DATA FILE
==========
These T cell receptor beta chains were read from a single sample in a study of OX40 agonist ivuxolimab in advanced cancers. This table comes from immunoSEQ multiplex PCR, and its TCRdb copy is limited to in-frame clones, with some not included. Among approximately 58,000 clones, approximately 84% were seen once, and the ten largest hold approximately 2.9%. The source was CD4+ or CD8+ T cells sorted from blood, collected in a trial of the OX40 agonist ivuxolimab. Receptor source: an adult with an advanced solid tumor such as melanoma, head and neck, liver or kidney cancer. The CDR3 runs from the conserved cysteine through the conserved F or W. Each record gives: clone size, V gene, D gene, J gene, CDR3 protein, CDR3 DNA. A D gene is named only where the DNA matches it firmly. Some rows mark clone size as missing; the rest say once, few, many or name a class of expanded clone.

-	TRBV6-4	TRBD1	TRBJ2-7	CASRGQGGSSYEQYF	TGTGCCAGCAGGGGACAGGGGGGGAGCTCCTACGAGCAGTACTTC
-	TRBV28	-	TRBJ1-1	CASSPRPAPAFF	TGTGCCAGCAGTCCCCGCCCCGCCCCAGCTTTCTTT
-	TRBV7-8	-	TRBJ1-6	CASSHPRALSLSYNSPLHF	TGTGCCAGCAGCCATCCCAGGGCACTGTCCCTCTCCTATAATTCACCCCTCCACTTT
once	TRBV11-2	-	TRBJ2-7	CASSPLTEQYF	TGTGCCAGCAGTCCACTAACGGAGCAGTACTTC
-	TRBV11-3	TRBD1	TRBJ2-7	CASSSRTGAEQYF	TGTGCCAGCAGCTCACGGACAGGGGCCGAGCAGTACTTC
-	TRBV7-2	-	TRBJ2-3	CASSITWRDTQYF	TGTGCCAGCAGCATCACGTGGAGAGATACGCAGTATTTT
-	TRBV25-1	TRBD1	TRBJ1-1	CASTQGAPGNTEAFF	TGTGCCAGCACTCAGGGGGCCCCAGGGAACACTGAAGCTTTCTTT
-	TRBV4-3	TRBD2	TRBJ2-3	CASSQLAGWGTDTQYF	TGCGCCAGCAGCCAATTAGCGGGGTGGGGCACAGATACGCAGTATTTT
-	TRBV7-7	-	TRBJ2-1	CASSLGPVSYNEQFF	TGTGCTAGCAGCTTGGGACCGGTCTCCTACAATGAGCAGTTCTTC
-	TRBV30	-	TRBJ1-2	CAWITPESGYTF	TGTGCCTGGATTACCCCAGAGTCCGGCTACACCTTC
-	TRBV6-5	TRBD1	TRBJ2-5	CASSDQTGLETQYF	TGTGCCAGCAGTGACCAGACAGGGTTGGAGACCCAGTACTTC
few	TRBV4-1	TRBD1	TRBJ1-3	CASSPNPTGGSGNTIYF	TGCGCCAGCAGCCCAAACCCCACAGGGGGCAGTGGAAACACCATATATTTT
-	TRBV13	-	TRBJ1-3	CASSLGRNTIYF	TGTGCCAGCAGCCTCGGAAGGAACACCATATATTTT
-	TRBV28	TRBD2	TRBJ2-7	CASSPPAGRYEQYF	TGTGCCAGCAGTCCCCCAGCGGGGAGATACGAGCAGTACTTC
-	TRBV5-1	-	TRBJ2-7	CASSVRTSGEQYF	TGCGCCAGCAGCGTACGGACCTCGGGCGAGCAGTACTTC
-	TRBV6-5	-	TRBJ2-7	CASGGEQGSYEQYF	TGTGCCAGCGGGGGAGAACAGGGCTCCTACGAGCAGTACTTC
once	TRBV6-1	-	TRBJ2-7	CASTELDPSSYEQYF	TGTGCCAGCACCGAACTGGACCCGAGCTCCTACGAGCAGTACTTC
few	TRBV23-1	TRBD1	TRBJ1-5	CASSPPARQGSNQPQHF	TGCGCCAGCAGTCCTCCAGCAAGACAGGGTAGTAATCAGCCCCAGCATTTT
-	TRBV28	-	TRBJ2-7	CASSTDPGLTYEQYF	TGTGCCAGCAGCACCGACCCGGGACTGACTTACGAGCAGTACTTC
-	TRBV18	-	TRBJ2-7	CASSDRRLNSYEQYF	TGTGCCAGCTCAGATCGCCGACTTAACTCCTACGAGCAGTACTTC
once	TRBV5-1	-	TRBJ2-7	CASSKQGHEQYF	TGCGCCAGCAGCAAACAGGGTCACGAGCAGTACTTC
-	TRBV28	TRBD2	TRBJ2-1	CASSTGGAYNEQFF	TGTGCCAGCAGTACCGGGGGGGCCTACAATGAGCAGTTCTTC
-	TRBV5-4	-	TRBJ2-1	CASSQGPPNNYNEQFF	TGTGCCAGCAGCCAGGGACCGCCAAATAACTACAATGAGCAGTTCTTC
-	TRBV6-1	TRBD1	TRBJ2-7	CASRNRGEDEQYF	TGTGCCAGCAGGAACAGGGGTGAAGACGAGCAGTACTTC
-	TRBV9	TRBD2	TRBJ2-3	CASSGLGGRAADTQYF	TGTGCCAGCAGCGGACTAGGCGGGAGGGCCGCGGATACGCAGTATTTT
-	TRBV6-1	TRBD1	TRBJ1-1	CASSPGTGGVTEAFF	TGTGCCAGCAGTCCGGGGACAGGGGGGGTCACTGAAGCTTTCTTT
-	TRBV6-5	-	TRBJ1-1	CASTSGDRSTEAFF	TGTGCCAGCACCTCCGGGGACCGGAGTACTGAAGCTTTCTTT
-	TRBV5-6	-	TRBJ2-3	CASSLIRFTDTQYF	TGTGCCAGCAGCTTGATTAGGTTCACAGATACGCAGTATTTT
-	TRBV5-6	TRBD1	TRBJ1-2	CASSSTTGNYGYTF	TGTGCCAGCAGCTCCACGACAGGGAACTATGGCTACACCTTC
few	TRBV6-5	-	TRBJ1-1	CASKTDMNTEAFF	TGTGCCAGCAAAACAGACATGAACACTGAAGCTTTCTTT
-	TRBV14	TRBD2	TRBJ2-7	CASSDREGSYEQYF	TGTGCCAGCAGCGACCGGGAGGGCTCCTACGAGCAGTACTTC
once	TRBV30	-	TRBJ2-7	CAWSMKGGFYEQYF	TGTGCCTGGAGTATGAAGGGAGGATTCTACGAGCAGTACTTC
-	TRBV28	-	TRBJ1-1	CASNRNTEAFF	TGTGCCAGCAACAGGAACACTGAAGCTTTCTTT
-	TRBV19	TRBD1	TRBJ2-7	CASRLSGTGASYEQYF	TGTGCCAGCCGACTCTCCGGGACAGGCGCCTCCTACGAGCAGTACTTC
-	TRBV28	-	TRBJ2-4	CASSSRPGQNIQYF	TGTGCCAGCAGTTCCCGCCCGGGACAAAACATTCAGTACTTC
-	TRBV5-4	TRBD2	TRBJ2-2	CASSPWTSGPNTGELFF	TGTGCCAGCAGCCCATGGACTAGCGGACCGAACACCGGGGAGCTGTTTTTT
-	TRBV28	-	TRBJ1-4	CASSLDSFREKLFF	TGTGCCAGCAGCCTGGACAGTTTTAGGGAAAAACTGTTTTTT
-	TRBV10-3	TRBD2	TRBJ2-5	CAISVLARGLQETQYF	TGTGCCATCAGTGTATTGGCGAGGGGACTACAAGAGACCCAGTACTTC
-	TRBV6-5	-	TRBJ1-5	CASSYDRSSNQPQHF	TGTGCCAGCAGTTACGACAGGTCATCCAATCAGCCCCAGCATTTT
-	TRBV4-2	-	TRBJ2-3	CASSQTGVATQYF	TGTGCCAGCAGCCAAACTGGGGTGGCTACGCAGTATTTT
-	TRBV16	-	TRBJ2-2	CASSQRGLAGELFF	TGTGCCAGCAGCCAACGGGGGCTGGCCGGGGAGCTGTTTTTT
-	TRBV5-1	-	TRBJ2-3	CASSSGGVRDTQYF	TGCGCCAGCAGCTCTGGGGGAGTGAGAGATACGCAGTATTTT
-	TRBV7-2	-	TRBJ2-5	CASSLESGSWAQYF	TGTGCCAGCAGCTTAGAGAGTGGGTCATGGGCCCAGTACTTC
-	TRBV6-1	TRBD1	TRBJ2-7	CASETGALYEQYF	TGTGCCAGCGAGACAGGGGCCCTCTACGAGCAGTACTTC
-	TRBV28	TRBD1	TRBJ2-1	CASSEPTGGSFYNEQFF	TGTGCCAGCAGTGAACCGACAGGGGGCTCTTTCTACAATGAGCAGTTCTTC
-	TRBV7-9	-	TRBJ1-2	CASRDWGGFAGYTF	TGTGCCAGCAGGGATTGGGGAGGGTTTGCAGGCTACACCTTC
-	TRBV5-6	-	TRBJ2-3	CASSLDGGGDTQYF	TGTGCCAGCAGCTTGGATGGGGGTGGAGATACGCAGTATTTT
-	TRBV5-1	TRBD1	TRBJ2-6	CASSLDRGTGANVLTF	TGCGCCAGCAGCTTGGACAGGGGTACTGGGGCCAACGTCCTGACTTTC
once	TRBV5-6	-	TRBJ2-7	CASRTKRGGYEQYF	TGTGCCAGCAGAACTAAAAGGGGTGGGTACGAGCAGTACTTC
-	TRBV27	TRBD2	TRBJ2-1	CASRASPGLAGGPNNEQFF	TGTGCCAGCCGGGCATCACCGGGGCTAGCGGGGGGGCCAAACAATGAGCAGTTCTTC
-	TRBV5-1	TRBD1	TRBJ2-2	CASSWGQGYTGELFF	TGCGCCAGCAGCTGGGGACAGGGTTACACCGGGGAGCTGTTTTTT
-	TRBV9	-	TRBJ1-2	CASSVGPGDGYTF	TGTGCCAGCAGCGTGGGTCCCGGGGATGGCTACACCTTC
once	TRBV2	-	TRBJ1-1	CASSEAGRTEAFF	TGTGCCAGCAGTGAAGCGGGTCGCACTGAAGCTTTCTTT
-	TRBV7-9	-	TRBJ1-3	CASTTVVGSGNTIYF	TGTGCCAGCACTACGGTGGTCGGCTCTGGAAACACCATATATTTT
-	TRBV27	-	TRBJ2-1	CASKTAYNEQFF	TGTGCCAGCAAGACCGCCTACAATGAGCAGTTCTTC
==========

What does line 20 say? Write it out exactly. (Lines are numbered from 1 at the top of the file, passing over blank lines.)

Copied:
-	TRBV28	-	TRBJ2-7	CASSTDPGLTYEQYF	TGTGCCAGCAGCACCGACCCGGGACTGACTTACGAGCAGTACTTC